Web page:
Technology roadmapping is a comprehensive approach for strategic thinking to integrate science/ technological considerations into product and business aspects. Whereas, a roadmap is a result of this analysis.
“Roadmapping” and “Roadmap” are words describing the process and the product of roadmapping process, respectively. Technology roadmapping is simply defined as a process to portray the integration of science/technological considerations into product and business planning as well as to provide a way to identify, evaluate, and select alternatives that can be used to achieve a desired objective. Their popular applications are for developing strategies, planning resources, and identifying gaps and opportunities in R&D.
A roadmap, a product of roadmapping process, is generally presented in a form of a time-based diagram with multi-layers linking technology-related issues to business decisions. The system thinking approach must be applied to analyze the change of elements—business, markets, products, technology, R&D, and recourses—and the impacts of those changes on an organization over time.
Figure 1 presents a generic form of a product-technology roadmap. In this roadmap, business drivers; D2 and D3, are determined to be key forces that will drive business changes in the future. These changes would lead to a potential market opportunity as presented by M2 on the diagram. To capture this opportunity, an organization plans to launch a new product called P2 of which the design and development requires a new technology known as T2. An organization also needs to invest in research and development activities; RD3, to make T2 ready for use by the time it is needed.
To develop a product-technology roadmap, the analysis of TRM process can be divided into five steps addressing business drivers, market opportunities, product, technology, and resource, respectively.
Here are the example of tools that can be applied for supporting the analysis
To maintain the TRM process on a continuous basis, it is vital to integrate the process into ongoing business and technology planning activities in an organization. Gerdsri proposes to view the implementation of TRM in three stages according to the different objectives in each stage as shown in Figure 1.
Figure 1: Different Stages of TRM Implementation
It is important for an organization to have a certain managerial procedure for monitoring the status of a roadmap. The mechanisms for data collection and analysis should also be defined to track changes and evaluate the impacts of changes from both external and internal factors on a roadmap. Once the impacts from the changes have gone beyond the acceptable level of an organization, a roadmap should then be considered to make an amendment. In this study, the managerial procedure is proposed in five steps as shown in Figure 1.
Figure 1: The conceptual framework to assess the TRM status signal by considering the impacts of changes from both internal and external factors
The first step is to apply a roadmap after it has been developed. All involved people can refer to a roadmap and use it as checkpoints at each key milestone. Some involved teams can also manage their operation in accordance with the plan and timeline initially set on a roadmap. Thus, the plan which identified on a roadmap should be clearly communicated to all stakeholders. This would help ensure the achievement of the strategic targets within a specified timeline identified on a roadmap.
The second step is to monitor the changes from both internal and external factors as specified on a roadmap. The components of external factors can be considered from social, technology, economic, environmental, policy, whereas internal factors can be considered from the progress of technology development.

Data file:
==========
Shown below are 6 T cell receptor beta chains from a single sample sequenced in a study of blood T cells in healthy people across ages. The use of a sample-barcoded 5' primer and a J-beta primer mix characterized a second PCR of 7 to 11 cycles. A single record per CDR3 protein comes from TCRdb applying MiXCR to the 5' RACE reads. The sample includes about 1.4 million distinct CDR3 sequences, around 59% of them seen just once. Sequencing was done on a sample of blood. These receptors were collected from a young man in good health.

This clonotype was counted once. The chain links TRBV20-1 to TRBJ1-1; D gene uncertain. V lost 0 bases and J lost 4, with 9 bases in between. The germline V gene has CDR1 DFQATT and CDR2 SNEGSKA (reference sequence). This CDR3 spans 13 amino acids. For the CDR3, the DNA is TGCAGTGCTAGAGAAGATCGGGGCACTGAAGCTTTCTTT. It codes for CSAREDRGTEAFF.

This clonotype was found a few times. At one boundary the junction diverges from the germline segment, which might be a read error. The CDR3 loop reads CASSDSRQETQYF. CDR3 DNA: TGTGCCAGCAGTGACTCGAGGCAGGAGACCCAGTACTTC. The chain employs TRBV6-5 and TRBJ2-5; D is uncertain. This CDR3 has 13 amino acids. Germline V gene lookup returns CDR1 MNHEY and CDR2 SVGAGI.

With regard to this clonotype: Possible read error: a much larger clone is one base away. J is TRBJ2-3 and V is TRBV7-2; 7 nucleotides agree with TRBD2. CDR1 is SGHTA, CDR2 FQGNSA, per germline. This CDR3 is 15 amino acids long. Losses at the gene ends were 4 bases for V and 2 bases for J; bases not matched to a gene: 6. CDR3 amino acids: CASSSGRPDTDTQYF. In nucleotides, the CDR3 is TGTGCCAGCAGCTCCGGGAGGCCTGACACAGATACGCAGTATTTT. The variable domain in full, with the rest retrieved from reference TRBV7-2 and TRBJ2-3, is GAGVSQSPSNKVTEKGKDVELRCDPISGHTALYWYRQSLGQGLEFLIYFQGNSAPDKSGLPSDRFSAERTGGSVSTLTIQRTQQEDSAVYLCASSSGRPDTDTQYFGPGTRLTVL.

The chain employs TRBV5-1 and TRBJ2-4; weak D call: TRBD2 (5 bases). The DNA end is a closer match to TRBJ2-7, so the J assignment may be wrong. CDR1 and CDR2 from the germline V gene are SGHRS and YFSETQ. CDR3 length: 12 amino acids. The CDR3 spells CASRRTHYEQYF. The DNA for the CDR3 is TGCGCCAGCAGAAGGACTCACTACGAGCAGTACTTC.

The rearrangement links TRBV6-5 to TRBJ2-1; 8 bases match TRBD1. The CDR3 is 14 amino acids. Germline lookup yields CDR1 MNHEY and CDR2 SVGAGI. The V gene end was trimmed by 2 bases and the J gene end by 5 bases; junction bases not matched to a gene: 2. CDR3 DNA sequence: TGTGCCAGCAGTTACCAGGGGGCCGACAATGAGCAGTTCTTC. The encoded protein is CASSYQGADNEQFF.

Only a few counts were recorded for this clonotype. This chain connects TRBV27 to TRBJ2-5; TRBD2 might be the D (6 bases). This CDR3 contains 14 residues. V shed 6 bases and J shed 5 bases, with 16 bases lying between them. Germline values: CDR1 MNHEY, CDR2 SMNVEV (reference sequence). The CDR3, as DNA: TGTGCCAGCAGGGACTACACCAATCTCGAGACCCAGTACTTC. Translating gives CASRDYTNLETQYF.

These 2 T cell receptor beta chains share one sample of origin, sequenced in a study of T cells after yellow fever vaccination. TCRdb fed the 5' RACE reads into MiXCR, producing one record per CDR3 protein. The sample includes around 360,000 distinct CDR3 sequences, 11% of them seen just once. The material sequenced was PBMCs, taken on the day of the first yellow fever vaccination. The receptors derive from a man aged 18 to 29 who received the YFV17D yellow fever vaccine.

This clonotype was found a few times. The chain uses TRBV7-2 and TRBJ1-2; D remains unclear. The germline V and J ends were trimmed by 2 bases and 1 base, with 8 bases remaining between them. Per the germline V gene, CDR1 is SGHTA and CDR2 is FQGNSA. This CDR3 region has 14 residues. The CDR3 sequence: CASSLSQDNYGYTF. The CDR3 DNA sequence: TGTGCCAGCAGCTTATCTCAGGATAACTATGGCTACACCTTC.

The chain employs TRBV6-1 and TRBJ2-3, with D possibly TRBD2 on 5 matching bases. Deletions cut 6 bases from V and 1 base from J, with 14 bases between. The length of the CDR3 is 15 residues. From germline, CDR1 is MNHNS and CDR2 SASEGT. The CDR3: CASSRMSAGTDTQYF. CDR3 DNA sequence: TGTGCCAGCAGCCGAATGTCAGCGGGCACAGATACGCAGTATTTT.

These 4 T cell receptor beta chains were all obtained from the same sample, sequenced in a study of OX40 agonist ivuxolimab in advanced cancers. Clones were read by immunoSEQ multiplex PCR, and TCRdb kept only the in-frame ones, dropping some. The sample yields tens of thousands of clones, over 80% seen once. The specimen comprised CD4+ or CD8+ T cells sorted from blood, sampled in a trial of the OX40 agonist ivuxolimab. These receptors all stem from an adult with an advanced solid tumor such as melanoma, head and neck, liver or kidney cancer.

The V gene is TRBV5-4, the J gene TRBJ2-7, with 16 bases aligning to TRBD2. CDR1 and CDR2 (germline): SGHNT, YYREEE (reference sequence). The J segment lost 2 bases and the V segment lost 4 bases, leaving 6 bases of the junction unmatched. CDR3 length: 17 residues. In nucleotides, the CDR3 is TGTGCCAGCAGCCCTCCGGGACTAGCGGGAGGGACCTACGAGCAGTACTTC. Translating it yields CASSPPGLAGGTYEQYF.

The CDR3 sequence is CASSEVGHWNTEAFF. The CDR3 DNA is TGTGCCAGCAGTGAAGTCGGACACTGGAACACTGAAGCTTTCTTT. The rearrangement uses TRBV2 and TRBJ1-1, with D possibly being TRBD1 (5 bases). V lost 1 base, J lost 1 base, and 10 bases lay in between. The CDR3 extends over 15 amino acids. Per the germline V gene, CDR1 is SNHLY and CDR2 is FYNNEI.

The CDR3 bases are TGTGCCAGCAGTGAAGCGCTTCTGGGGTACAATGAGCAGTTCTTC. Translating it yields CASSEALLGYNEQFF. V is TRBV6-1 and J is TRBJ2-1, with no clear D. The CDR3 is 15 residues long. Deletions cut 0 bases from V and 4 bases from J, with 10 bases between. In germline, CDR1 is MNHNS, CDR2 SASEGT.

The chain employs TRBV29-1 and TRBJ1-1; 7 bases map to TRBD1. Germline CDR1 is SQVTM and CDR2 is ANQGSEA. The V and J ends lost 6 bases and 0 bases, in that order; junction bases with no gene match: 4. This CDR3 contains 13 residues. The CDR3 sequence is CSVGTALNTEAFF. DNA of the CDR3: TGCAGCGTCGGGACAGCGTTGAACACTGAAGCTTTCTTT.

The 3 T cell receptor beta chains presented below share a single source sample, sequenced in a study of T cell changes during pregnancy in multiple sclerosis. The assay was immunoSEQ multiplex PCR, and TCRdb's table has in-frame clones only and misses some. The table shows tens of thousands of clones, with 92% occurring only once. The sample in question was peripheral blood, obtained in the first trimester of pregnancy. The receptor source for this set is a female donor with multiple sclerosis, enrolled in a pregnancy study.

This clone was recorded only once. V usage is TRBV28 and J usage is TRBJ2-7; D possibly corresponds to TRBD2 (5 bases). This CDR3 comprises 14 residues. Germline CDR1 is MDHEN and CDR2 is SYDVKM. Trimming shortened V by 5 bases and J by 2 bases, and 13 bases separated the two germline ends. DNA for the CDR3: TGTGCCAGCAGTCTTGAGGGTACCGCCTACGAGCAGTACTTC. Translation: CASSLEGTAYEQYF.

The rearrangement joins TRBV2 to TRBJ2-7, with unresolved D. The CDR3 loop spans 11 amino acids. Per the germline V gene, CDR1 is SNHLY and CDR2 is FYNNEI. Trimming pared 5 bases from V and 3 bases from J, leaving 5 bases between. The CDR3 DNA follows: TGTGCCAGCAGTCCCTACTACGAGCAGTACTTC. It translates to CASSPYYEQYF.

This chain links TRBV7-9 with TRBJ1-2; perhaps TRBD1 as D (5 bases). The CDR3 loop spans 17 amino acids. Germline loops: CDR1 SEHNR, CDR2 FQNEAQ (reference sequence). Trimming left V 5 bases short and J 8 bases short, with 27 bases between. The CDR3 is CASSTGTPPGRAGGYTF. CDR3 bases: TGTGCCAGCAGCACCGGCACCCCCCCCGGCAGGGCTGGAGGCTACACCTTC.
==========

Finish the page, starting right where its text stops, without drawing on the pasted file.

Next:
The third step is to assess the impacts of changes on a roadmap. As the changes from the external and/or internal factors have already been notified, the identified changes will be used in this step to evaluate the impacts of the changes on a roadmap. Different organizations have different perception on the impacts of the changes. Some organizations are sensitive to the changes while the others are not. Therefore, this step is defined based on the perception of the organization.
The fourth step is to generate the TRM status signal. After evaluating the impacts of changes from both internal and external factors, the TRM status signal can be generated and visualized in the form of color-coded signals; red, yellow, and green.
The fifth step is the step which management makes a final decision whether a roadmap needs to be slightly adjusted, totally revised, or just kept it unchanged.
Throughout this procedure, the TRM operation team is responsible to monitor the changes of external and internal factors and then assess the impact of changing conditions on a roadmap. If the changes are more severe than the initial anticipation, the TRM status signal will indicate that a roadmap needs to be updated or totally revised. The TRM operation team has to inform the management team. The management will review their business contexts and decide whether they would follow the suggested TRM status signal. If so, then the management has to communicate their new vision and strategy to the TRM operation team.
The TRM operation team will take action to engage involved parties to review a roadmap. Once a roadmap has been revised, the updated version of a roadmap should be communicated again to all related stakeholders. Then, the stakeholders can brush up their plan and manage their operation in accordance with the updated roadmap. Figure 2 presents the roles and interaction between the management team and TRM operation team in monitoring the status of a roadmap and making decisions to review a roadmap.
Figure 2: Roles and interaction between the management and TRM operation team in monitoring the status of a roadmap and making decisions to review a roadmap.